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Marcel Duchamp, A Guest + A Host = A Ghost, 1953 © 2000 Succession Marcel Duchamp ARS, N.Y./ADAGP, Paris.
The Theoretical Show

Open Call for Proposals juried by:

  • Larissa Harris, curator, Queens Museum of Art
  • Naima J. Keith, assistant curator, the Studio Museum in Harlem
  • Prem Krishnamurthy, director & curator, P!; founding principal, Project Project
  • David Senior, bibliographer, Museum of Modern Art Library

All exhibitions start as proposals. In theory, they are all perfect—at least in the eyes of those writing them. But few, if any, are realized to the extent that their creator had originally hoped. What if there was a way to freeze that original moment, when an idea is still fresh and unhampered, pristine and pure?
Recently an intelligent show, scheduled at EFA Project Space for late 2014, unexpectedly fell through. Perhaps this show was only ever meant to be theoretical—not an exhibition with objects. We decided to take this opportunity to think about the relationship between exhibition spaces, curators, and artists, and to consider what exactly it is that we do, as one of many nonprofit spaces in New York that facilitates exhibition-making. “Guest + Host = Ghost,” Marcel Duchamp punned. The assumption is that the gallery is the host and the curator is the guest. But is the gallery also a guest who gets the honor of seeing a show develop? And is the curator a host who does everything within her power to make the show the best it can be? Then are the artists guests of the curator, or hosts of the viewers? And who, or what, is the Ghost?
There are boundaries we face as producers of exhibitions, as hosts and as guests. What if these boundaries didn’t exist? As a way of thinking about these roles and their implications, we are opening our doors to all aspiring and working curators through an open call for the most outrageous, audacious, impossible exhibition proposals imaginable. Please send us proposals for shows regardless of practical limitations—submissions may include any number of artists alive or dead (or none at all), use any locations on this planet (or off), and assume a budget that is limitless. An esteemed jury—Larissa Harris, curator, Queens Museum of Art; Naima J. Keith, assistant curator, the Studio Museum in Harlem; Prem Krishnamurthy, director & curator, P!, and founding principal, Project Project; and David Senior, bibliographer, Museum of Modern Art Library—will evaluate the proposals and select the most outrageous and wonderful to be presented as gallery-ready objects, developed in consultation with the jurors and our staff.
The only stipulations are that proposals should be no longer than 500 words and must in some way respond to the following terms and phrases (suggested by our jury):
Small is beautiful
Flipped on its side
Turned over
All of the proposals, excepting those with content that is deemed offensive, cruel, or inappropriate, will be printed and placed on view in the EFA Project Space gallery for visitors to read.
Please join us in creating The Theoretical Show, a show of exhibitions that could happen only in our dreams.
Deadline for proposals: September 1, 2014
Dates of Exhibition: November 14th–December 20th, 2014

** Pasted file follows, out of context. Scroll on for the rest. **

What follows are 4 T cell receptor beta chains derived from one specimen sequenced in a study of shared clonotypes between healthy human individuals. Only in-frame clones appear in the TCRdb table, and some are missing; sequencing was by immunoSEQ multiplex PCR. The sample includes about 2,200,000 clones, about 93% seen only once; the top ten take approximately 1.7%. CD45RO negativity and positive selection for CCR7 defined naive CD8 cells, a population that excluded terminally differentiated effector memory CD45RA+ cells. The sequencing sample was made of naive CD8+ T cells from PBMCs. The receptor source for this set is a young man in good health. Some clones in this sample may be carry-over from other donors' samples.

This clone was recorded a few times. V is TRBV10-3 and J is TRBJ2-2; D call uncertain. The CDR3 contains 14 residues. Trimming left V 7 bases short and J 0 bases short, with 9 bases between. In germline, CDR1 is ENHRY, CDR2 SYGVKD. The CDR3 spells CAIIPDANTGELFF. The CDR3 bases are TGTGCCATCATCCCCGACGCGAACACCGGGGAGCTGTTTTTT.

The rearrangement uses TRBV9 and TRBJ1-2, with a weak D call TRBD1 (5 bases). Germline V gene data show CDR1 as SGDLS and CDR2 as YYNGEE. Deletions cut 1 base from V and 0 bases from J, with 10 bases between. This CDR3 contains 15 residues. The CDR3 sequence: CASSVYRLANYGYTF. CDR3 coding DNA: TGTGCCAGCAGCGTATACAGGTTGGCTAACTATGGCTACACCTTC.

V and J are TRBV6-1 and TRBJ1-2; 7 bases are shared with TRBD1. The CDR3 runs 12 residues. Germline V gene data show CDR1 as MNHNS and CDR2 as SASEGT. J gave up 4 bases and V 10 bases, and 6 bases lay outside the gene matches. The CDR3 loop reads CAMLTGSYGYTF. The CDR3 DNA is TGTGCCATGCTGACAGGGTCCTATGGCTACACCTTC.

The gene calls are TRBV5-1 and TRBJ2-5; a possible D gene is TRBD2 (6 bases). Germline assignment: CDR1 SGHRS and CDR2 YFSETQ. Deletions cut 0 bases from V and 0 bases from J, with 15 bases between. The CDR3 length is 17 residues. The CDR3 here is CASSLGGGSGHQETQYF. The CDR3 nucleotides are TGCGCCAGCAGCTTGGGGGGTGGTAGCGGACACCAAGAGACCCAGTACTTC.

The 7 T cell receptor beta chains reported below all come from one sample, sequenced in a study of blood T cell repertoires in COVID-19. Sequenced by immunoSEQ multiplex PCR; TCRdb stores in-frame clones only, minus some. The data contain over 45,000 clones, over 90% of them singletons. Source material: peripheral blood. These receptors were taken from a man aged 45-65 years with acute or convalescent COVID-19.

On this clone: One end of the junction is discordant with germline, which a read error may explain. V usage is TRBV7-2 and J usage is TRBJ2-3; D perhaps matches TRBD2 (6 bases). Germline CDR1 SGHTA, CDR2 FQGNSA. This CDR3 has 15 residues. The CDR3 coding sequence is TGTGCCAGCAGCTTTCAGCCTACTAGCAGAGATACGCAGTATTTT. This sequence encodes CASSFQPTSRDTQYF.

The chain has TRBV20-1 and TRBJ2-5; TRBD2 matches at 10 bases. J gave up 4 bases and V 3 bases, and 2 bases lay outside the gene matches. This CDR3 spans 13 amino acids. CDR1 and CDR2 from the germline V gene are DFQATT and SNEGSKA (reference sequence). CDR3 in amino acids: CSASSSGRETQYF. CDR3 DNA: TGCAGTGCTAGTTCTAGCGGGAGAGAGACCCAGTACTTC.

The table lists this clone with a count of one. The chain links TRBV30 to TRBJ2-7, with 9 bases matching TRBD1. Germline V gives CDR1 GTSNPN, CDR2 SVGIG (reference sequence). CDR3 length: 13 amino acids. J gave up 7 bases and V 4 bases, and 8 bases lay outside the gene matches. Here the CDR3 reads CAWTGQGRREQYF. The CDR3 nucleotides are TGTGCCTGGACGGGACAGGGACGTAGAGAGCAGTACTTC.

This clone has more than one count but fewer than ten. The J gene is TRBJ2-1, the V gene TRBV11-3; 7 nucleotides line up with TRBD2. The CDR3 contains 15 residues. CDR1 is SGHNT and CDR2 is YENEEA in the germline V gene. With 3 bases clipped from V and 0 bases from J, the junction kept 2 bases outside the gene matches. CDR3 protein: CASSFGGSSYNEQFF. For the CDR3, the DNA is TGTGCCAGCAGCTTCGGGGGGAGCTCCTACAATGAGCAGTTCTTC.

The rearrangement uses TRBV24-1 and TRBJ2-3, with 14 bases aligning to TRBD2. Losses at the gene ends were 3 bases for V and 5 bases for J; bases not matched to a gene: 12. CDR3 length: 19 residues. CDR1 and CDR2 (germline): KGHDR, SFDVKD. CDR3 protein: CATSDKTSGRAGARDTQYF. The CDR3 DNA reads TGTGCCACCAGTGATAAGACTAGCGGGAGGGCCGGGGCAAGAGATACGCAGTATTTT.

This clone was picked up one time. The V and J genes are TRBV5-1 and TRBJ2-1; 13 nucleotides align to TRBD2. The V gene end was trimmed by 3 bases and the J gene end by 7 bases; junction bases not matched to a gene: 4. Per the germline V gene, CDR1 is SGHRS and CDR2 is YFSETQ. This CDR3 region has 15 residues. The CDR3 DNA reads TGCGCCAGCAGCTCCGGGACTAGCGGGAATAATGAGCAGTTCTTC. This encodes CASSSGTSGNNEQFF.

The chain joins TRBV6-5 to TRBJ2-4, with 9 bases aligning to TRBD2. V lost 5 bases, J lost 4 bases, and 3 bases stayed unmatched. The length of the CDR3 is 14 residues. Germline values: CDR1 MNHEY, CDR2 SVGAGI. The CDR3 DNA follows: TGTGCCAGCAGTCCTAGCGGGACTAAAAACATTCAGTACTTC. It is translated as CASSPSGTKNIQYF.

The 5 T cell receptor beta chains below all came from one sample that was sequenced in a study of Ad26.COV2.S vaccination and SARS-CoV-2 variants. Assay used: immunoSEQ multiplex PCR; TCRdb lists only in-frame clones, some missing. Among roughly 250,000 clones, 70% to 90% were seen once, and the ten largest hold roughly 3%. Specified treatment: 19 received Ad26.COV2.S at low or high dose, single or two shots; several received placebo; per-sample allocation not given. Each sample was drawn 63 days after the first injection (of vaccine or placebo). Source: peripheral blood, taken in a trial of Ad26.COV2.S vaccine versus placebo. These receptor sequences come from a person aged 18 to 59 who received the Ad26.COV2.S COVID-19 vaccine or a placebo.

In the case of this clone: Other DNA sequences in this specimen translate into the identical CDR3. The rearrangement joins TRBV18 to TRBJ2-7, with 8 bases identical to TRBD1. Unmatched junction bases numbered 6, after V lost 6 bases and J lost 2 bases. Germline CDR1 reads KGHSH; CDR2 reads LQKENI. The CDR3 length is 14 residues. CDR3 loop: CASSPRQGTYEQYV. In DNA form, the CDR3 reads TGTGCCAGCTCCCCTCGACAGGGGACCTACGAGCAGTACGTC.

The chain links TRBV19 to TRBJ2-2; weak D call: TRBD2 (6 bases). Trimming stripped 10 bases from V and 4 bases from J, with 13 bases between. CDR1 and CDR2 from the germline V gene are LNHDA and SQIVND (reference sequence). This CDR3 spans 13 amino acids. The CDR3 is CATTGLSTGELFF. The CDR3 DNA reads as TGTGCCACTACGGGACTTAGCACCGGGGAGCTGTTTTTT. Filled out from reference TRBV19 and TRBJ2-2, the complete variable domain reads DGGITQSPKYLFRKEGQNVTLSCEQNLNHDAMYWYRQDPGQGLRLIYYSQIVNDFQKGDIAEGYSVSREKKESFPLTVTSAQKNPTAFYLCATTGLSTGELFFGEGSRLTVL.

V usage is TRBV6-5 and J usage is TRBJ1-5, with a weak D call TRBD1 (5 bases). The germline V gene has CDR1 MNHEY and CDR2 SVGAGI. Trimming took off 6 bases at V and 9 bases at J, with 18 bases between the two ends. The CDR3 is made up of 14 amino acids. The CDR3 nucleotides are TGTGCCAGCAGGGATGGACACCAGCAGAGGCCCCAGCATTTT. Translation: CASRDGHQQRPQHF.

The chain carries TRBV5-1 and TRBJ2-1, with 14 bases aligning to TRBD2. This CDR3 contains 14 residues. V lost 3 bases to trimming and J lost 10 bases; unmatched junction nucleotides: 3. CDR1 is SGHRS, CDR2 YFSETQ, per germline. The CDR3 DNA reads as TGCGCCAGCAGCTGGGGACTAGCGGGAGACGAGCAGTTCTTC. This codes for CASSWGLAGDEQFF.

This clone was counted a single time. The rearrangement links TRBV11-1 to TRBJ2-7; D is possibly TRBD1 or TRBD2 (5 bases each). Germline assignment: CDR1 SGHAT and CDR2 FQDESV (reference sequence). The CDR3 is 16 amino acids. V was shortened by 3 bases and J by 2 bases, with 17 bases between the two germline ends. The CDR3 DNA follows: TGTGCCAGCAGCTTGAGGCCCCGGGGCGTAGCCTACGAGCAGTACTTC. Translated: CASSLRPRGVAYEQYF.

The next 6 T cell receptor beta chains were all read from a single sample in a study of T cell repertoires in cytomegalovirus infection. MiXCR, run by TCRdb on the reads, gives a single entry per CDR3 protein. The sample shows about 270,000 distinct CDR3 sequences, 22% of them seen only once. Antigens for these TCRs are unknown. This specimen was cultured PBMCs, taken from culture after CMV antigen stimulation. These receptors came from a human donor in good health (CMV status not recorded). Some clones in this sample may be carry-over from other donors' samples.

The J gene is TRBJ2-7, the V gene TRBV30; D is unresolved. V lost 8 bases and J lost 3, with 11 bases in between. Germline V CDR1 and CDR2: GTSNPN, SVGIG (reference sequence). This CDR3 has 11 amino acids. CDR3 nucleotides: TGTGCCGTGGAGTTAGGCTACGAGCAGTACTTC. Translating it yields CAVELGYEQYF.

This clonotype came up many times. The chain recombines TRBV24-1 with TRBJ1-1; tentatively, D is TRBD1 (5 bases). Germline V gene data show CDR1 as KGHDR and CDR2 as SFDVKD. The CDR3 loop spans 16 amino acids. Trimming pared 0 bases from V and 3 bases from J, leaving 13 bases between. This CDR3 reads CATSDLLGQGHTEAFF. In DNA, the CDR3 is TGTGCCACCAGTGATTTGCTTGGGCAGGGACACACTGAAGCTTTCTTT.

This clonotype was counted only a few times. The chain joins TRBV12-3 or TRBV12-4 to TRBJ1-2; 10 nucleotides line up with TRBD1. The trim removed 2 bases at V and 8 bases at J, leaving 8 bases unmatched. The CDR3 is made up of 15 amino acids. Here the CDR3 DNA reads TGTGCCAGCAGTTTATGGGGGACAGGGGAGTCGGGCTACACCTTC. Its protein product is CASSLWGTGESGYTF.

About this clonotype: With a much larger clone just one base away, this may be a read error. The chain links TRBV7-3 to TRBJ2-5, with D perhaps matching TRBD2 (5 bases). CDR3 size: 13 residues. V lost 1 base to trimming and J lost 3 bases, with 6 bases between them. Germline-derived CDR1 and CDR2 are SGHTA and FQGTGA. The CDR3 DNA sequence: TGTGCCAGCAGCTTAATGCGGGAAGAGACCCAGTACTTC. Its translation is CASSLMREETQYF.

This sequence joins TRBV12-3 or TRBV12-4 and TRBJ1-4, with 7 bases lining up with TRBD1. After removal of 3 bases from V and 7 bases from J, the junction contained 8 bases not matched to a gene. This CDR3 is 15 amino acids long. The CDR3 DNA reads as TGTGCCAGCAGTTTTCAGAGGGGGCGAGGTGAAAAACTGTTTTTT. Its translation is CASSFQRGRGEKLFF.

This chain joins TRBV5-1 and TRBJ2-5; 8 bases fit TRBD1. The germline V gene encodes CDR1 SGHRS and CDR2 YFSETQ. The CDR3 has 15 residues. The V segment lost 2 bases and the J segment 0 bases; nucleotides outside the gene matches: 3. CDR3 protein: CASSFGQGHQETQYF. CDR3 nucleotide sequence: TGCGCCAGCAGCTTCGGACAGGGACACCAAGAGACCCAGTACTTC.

Send proposals to with the subject line: theoretical show. Inline email only; no attachments please.

Currently on View: FAILING TO LEVITATE
June 6 - July 3, 2014

Artists: Anhoek School (orchestrated by Mary Walling Blackburn and Rafael Kelman), A Pattern, Malin Arnell, Ethan Breckenridge, Dillon de Give, Bill Dietz, Danyel Ferrari, Rachel Higgins, Mitch McEwen, Glendalys Medina, Jen Rosenblit
Curated by: Kerry Downey and Natasha Marie Llorens
With guest speaker Heather Love

Failing to Levitate is a platform to think about failure and vulnerability in art practices that are based in the social, in the encounter between people. The project links spaces, bodies, objects, and events in order to consider the ways we gather, socialize, and are affected by the physical conditions of shared space: elevators, board rooms, cars, group exhibitions, Times Square, dance floors. . .

Read the complete press release here.

Tonight, July 1st, 7pm

In conjunction with the exhibition Failing to Levitate, Rachel Higgins and Danyel Ferrari present the projects created via their mobile structures over the course of the exhibition, and Glendalys Medina performs a song about transformation, titled "Caterpillar."

At EFA Project Space, 2nd Floor of EFA Center (323 W. 39th St., Manhattan)
EFA Project Space, launched in September 2008 as a program of The Elizabeth Foundation for the Arts, is a collaborative, cross-disciplinary arts venue founded on the belief that art is directly connected to the individuals who produce it, the communities that arise because of it, and to everyday life; and that by providing an arena for exploring these connections, we empower artists to forge new partnerships and encourage the expansion of ideas.
The Elizabeth Foundation for the Arts (EFA) is a 501 (c) (3) public charity. Through its three core programs, EFA Studios, EFA Project Space, and the Robert Blackburn Printmaking Workshop, EFA is dedicated to providing artists across all disciplines with space, tools and a cooperative forum for the development of individual practice.
EFA Project Space is supported in part by public funds from the New York City Department of Cultural Affairs in partnership with the City Council. Private funding for the program has been received from Bloomberg Philanthropies and The Andy Warhol Foundation for the Visual Arts.

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